- Michael J. McKeon Professor of Intellectual Property Law; Co-Director of the Intellectual Property Law Program; Co-Director of the Dean Dinwoodey Center for Intellectual Property Studies; Member, Managing Board, Munich Intellectual Property Law Center
- 2000 H Street, NW
Washington, District Of Columbia 20052
- [email protected]
Robert Brauneis is Professor of Law and Co-Director of the Intellectual Property Program at the George Washington University Law School. After earning his Juris Doctor magna cum laude at Harvard Law School, he served as a law clerk to Judge Stephen G. Breyer of the U.S. Court of Appeals for the First Circuit (now Justice Breyer), and to Justice David H. Souter. He has also served as an Assistant Corporation Counsel for the city of Chicago.
Professor Brauneis’ teaching and scholarly interests include copyright, trademark, property, and constitutional law. He is the co-author of a leading casebook on copyright law, and of numerous articles on copyright, trademark, and constitutional law. He is a member of the Managing Board of the Munich Intellectual Property Law Center and a Trustee of the Copyright Society of the USA, and has served as President of the Giles S. Rich American Inn of Court. In 2013-2014, he served as the inaugural Abraham L. Kaminstein Scholar in Residence at the United States Copyright Office.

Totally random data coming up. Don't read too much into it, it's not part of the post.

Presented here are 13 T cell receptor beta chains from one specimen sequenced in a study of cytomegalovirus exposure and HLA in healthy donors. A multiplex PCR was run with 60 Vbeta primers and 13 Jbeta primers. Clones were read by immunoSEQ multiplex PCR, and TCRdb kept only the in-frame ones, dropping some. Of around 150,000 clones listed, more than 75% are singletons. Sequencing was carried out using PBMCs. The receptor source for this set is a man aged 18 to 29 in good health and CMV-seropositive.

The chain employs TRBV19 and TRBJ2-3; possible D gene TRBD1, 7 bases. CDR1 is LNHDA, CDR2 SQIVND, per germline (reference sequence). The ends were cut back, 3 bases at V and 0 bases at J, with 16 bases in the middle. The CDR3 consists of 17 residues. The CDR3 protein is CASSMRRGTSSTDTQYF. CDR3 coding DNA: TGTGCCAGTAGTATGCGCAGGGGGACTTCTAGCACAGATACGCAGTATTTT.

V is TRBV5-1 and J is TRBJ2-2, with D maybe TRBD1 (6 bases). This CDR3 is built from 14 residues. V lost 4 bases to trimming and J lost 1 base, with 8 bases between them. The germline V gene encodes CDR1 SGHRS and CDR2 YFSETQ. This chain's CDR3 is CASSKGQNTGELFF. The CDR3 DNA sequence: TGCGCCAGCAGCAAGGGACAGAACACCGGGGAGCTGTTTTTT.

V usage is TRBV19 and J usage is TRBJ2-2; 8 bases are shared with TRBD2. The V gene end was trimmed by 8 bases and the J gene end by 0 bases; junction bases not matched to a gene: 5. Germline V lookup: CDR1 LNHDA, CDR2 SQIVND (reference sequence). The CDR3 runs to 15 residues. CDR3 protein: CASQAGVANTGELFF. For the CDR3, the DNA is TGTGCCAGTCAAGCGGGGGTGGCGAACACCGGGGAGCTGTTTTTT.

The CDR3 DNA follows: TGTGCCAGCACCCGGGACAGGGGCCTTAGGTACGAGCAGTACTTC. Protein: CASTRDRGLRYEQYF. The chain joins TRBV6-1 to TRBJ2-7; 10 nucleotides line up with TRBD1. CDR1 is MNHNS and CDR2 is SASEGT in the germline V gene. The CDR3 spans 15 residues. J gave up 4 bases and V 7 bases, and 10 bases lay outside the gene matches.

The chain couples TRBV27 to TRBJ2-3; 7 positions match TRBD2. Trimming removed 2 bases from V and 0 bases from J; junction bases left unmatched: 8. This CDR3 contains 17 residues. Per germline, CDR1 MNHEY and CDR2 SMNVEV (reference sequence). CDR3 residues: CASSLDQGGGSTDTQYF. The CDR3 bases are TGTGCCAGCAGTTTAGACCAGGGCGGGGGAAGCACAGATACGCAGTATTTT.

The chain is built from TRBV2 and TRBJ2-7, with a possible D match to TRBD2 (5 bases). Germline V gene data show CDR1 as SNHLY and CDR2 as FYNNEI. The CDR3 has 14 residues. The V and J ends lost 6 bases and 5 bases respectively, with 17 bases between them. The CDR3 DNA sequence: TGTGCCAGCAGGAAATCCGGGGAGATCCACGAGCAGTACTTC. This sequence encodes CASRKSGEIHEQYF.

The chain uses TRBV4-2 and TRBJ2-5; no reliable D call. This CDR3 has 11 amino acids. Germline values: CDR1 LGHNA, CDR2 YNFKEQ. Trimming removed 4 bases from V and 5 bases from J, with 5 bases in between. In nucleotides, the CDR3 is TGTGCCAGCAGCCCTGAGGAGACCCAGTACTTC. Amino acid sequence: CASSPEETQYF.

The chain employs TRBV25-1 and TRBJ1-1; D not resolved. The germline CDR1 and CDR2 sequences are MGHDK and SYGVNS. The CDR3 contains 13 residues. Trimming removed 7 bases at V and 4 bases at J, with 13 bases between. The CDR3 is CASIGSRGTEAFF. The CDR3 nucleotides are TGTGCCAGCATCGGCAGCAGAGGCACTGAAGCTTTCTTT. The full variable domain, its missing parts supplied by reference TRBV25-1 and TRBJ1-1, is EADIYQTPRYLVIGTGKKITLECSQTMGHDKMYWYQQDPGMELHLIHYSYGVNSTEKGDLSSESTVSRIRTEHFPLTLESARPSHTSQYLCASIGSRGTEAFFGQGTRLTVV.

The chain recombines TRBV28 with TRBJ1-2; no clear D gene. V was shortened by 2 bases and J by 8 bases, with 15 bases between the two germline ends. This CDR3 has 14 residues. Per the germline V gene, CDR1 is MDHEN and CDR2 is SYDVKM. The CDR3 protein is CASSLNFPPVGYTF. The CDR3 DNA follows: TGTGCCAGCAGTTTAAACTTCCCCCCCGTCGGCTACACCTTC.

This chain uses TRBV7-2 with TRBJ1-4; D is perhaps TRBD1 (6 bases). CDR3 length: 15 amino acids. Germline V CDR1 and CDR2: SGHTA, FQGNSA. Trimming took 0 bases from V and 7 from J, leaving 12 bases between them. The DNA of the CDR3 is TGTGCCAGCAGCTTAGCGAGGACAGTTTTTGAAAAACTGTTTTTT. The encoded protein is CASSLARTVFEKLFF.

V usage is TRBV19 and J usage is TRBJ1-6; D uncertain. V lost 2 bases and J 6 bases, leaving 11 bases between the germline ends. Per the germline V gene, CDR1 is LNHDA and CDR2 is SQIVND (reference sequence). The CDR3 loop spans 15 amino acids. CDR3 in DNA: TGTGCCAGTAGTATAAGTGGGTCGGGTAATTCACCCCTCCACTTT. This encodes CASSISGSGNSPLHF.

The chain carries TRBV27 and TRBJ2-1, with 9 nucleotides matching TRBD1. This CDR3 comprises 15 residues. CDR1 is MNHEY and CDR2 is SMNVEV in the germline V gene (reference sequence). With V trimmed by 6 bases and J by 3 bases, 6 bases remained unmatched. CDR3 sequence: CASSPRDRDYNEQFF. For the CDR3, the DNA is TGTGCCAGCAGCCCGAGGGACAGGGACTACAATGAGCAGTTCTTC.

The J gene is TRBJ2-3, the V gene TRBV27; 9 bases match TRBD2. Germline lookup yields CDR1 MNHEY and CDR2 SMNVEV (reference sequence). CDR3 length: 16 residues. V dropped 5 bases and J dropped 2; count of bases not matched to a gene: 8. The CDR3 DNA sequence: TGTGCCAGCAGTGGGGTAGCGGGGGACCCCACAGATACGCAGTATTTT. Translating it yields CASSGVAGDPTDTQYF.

BA, University of California, Santa Cruz; JD, Harvard University
"Here's What You Need to Know About Twitter Removing That Nickelback Music Video President Trump Used"
Robert Brauneis is quoted in Time about a copyright challenge President Trump faces for posting a doctored music video on his Twitter page.
Robert Brauneis' research on the legal history of the "Happy Birthday" song is mentioned by Quartz.
Robert Brauneis is quoted by Capitol Forum on potential intellectual property violations regarding test questions posted on Chegg.
Robert Brauneis is quoted by The New York Times about why he is not surprised that the Carlton Dance, first popularized on the TV show “The Fresh Prince of Bel-Air,” could not be copyrighted by the actor who created it.
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